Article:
I had the opportunity last week to speak at the Edinburgh International Festival of Books alongside Tony Juniper, British environmentalist and former head of Friends of the Earth. I highly recommend his new book, What has nature ever done for us?, which examines the many ways that the natural world contributes to our well being considered in economic terms. "Many ways" is of course an absolutely absurd understatement, as the natural world essentially provides everything that makes our lives possible. But if you turn off your brain, swallow hard and actually do calculations of environmentally produced economic value -- sadly, it seems that only this approach has influence in our world where everything comes down to economic costs and benefits -- you find (without any surprise) that the value of "ecosystem services" on a yearly basis is many times current global GDP.
Personally, I think it is obvious that this is a vast underestimate, but if it is necessary to convince people who cannot think in any other terms, then so be it. The Earth's ecosystems produce the oxygen we breath. How much value is there in that? I would say it is pretty much infinite, although I'm sure someone will argue that we could, with the right hypothetical technology, produce our own oxygen and so replace those messy natural resources with industry based on our own knowledge, perhaps we'd even boost the economy in the process! Bollocks. Juniper's book is a beautifully written corrective to such nonsense.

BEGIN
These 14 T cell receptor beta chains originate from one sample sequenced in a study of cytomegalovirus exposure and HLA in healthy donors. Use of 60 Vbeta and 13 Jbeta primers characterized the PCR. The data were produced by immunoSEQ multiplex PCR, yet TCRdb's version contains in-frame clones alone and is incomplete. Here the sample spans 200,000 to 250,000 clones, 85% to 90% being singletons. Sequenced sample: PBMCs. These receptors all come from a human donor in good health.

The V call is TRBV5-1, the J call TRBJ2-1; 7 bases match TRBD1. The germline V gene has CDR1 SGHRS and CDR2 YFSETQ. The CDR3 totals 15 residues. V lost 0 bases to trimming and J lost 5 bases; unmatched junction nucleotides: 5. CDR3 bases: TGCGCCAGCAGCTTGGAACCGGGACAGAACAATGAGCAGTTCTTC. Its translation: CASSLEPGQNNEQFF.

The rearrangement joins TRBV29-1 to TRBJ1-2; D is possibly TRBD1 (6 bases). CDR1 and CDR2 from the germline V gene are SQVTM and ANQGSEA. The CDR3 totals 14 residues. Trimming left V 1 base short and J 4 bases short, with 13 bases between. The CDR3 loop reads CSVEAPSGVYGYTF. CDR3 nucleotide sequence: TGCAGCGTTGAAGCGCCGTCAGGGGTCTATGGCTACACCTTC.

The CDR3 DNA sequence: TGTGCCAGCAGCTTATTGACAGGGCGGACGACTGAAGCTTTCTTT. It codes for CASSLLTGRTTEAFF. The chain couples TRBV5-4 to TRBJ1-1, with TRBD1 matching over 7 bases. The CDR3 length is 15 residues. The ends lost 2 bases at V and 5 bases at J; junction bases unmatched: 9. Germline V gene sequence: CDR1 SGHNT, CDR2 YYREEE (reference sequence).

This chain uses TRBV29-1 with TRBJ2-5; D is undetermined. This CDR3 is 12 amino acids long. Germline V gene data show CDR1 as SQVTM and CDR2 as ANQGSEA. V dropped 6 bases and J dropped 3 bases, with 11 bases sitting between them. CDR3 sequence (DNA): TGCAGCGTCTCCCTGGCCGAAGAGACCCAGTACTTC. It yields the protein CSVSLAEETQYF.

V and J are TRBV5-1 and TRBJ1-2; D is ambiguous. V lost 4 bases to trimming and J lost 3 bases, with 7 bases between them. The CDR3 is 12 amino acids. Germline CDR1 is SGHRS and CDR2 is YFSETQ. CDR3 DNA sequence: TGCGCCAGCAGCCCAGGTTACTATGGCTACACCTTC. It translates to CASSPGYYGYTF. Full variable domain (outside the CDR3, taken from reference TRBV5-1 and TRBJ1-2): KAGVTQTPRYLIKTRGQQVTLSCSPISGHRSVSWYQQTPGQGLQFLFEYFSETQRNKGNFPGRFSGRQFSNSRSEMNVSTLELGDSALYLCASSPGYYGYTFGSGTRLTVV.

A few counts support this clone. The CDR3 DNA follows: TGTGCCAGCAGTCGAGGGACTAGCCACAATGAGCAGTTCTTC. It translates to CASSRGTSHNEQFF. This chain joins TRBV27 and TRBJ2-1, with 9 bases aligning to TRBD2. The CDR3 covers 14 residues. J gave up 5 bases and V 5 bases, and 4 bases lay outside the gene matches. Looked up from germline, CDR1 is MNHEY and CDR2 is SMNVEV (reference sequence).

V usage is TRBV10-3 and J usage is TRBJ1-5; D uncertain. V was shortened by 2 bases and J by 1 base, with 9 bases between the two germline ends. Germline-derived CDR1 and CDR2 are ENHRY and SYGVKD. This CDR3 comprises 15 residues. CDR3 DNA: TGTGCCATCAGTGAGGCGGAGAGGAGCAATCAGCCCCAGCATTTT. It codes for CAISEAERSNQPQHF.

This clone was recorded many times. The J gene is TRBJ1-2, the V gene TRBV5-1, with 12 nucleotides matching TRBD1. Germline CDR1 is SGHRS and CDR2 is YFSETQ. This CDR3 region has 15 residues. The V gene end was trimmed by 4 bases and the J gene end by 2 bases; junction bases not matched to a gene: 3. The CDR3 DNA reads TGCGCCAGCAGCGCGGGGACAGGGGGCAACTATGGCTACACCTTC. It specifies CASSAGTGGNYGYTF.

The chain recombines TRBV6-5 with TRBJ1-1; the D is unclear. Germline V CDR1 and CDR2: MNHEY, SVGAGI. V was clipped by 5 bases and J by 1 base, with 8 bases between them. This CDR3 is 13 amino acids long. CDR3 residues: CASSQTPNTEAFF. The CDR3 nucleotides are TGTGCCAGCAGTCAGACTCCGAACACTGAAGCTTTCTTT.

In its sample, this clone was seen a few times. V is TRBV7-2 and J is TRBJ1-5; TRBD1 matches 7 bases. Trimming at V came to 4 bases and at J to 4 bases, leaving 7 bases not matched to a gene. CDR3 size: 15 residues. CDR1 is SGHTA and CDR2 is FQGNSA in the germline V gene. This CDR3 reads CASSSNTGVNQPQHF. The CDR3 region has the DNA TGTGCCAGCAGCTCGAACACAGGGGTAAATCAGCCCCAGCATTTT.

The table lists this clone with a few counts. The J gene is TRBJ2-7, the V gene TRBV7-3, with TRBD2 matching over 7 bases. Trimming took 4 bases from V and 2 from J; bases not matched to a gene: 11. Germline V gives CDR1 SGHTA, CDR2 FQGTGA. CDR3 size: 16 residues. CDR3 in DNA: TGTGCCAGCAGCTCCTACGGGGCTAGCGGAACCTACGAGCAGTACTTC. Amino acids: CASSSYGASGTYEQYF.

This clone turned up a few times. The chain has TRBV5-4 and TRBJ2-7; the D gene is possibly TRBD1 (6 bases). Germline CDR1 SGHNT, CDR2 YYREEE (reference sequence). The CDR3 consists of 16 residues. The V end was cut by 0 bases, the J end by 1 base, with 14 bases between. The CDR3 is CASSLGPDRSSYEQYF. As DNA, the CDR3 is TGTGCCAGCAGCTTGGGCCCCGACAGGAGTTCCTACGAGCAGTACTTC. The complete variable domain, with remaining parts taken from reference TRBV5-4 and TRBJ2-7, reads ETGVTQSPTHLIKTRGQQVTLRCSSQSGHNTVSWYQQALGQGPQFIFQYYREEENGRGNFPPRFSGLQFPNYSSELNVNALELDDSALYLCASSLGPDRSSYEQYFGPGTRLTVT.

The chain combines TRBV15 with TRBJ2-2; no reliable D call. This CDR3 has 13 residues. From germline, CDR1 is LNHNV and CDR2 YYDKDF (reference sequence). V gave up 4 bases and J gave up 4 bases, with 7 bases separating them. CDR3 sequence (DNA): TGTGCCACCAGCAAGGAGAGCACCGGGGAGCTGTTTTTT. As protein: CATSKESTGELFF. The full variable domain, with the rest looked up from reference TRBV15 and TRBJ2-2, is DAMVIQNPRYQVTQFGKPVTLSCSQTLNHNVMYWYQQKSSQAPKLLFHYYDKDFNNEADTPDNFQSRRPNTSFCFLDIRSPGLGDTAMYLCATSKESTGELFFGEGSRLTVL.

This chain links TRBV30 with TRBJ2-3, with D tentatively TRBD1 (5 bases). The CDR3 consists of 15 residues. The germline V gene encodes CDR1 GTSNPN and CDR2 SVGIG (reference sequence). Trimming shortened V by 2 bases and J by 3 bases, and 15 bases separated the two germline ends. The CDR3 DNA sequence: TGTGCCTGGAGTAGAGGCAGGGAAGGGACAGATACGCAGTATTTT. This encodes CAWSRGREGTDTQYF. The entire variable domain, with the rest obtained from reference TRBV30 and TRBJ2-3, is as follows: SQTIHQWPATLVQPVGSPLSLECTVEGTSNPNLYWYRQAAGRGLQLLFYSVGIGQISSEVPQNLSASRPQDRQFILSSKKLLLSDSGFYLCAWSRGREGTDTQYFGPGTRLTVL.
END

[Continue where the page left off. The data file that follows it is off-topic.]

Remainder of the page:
We've evolved in delicate interdependence with our natural world; we didn't create ourselves above and beyond nature with rational thought and technology, although this is the modern illusion. Although it comes from a very different context -- A Recipe for Happiness by Rabbi Ari Kahn (courtesy of Mitch Julis of Canyon Partners) -- I think the following words hold great wisdom:
Modern man, intoxicated with his own success, is prone to hubris. He sees himself as a self-made man, and worships his ‘creator’ every time he glances in the mirror... Like Narcissus gazing into the water while perched on a rock, modern man no longer recalls where he came from, and his own self-absorption mesmerizes him. He is isolated, and because he has forgotten the past, he has no humility, no perspective, no context. At the same time, he jeopardizes his connection with the future: Only when we transmit historical consciousness to our children, and live beyond the narrow confines of the present, do we stand a chance of being appreciated by our children – rather than being rejected, in turn, as a relic from the past.